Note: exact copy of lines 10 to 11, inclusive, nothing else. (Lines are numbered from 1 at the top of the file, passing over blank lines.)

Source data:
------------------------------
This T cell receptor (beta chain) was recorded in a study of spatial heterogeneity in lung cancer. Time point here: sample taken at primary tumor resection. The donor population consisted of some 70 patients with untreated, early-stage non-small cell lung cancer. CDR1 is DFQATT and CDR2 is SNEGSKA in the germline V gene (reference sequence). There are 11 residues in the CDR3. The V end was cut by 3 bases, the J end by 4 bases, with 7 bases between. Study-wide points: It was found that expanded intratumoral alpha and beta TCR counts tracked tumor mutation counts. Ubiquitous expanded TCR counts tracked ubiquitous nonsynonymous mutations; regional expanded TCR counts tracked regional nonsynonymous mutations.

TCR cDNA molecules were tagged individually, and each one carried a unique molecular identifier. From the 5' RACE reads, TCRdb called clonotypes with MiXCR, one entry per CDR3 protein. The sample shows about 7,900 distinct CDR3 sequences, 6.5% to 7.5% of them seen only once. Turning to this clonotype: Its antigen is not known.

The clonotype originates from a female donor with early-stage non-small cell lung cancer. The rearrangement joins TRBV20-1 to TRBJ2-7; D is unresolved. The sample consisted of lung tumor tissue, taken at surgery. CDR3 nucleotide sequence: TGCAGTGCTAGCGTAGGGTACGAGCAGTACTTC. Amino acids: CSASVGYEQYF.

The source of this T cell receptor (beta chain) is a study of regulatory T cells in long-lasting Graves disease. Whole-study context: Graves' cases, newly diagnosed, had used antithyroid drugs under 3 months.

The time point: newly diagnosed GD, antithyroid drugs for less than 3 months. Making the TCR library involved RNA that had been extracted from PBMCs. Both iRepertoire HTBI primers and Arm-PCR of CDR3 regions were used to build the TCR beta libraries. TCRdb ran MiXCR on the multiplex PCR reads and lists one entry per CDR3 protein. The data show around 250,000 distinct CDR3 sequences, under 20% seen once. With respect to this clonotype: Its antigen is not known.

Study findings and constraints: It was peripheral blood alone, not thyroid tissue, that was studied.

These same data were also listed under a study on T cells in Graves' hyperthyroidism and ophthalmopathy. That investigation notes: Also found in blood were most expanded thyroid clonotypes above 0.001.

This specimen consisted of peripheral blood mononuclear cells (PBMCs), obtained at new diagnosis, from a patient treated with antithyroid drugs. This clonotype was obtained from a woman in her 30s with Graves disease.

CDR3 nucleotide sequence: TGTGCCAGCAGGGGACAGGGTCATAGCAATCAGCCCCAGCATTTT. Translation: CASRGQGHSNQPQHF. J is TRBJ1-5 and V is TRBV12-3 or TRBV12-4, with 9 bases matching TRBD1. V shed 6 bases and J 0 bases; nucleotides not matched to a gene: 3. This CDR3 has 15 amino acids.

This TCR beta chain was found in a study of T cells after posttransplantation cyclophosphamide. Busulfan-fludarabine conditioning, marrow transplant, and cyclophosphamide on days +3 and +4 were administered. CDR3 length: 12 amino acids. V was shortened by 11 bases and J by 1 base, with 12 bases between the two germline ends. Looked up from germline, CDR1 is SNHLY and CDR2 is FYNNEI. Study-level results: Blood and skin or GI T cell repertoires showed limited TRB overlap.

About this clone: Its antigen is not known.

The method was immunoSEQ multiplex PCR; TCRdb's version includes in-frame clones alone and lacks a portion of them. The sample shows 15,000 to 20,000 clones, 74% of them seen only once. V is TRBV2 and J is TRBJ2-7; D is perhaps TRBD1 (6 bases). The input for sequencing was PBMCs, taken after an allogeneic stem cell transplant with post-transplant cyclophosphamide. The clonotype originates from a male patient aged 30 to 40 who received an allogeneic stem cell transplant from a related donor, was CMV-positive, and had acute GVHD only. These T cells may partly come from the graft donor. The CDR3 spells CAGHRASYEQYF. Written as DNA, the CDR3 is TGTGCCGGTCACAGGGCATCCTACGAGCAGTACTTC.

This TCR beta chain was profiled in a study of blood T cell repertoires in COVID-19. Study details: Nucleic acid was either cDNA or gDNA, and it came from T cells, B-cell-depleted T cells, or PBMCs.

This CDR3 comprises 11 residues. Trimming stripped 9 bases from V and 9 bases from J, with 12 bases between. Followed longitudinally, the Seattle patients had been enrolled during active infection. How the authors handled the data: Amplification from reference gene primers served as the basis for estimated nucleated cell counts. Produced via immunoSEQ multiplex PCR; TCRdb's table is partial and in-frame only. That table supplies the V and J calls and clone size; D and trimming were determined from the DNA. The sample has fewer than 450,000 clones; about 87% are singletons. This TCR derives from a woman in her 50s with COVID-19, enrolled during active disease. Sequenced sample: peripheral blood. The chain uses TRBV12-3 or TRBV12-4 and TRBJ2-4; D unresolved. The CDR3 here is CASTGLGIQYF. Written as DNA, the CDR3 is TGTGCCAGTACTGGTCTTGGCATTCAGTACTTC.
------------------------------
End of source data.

This TCR beta chain was found in a study of T cells after posttransplantation cyclophosphamide. Busulfan-fludarabine conditioning, marrow transplant, and cyclophosphamide on days +3 and +4 were administered. CDR3 length: 12 amino acids. V was shortened by 11 bases and J by 1 base, with 12 bases between the two germline ends. Looked up from germline, CDR1 is SNHLY and CDR2 is FYNNEI. Study-level results: Blood and skin or GI T cell repertoires showed limited TRB overlap.

About this clone: Its antigen is not known.